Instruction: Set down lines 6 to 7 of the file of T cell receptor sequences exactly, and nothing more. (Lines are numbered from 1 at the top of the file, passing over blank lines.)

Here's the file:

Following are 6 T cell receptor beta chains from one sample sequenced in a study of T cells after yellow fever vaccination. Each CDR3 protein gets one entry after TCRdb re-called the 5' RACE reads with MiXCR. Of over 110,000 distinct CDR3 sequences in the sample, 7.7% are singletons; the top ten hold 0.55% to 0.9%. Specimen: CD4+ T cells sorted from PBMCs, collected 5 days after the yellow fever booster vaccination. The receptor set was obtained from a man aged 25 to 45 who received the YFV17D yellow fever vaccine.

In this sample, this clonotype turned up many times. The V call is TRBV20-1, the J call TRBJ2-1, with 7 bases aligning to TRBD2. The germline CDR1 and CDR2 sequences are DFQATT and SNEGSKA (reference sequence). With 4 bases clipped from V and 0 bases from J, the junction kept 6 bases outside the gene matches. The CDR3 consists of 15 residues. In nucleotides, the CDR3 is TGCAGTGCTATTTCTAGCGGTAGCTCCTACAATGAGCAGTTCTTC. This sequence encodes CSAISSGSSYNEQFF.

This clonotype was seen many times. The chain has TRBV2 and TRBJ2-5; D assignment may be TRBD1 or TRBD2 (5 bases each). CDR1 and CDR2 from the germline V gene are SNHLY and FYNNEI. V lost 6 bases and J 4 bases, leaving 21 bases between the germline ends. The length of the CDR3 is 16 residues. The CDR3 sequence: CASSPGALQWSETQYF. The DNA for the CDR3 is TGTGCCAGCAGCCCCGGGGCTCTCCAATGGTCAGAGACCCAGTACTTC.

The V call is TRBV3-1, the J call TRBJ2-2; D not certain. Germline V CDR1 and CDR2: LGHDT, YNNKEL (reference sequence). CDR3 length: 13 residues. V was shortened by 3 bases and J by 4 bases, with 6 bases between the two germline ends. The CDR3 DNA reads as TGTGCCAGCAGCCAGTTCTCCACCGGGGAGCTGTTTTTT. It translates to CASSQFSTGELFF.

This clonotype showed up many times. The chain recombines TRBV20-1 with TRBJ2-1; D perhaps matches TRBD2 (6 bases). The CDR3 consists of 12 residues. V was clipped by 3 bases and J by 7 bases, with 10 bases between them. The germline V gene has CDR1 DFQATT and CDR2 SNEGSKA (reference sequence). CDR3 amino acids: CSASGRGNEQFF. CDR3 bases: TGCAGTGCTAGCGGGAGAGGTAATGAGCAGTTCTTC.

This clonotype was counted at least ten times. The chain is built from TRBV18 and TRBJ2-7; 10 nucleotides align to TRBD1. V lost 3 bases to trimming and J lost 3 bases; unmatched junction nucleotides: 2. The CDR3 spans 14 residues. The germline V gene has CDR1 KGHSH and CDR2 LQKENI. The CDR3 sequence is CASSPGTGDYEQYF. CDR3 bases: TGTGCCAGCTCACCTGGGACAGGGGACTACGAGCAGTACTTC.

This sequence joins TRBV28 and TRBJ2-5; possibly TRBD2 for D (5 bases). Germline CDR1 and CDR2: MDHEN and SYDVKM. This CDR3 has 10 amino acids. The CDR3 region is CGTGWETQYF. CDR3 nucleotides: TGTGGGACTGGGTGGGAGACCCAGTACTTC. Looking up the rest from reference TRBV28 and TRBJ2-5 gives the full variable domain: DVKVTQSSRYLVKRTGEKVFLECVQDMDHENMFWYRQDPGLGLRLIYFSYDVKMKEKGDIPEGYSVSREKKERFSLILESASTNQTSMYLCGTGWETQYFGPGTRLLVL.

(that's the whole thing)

This clonotype was counted at least ten times. The chain is built from TRBV18 and TRBJ2-7; 10 nucleotides align to TRBD1. V lost 3 bases to trimming and J lost 3 bases; unmatched junction nucleotides: 2. The CDR3 spans 14 residues. The germline V gene has CDR1 KGHSH and CDR2 LQKENI. The CDR3 sequence is CASSPGTGDYEQYF. CDR3 bases: TGTGCCAGCTCACCTGGGACAGGGGACTACGAGCAGTACTTC.

This sequence joins TRBV28 and TRBJ2-5; possibly TRBD2 for D (5 bases). Germline CDR1 and CDR2: MDHEN and SYDVKM. This CDR3 has 10 amino acids. The CDR3 region is CGTGWETQYF. CDR3 nucleotides: TGTGGGACTGGGTGGGAGACCCAGTACTTC. Looking up the rest from reference TRBV28 and TRBJ2-5 gives the full variable domain: DVKVTQSSRYLVKRTGEKVFLECVQDMDHENMFWYRQDPGLGLRLIYFSYDVKMKEKGDIPEGYSVSREKKERFSLILESASTNQTSMYLCGTGWETQYFGPGTRLLVL.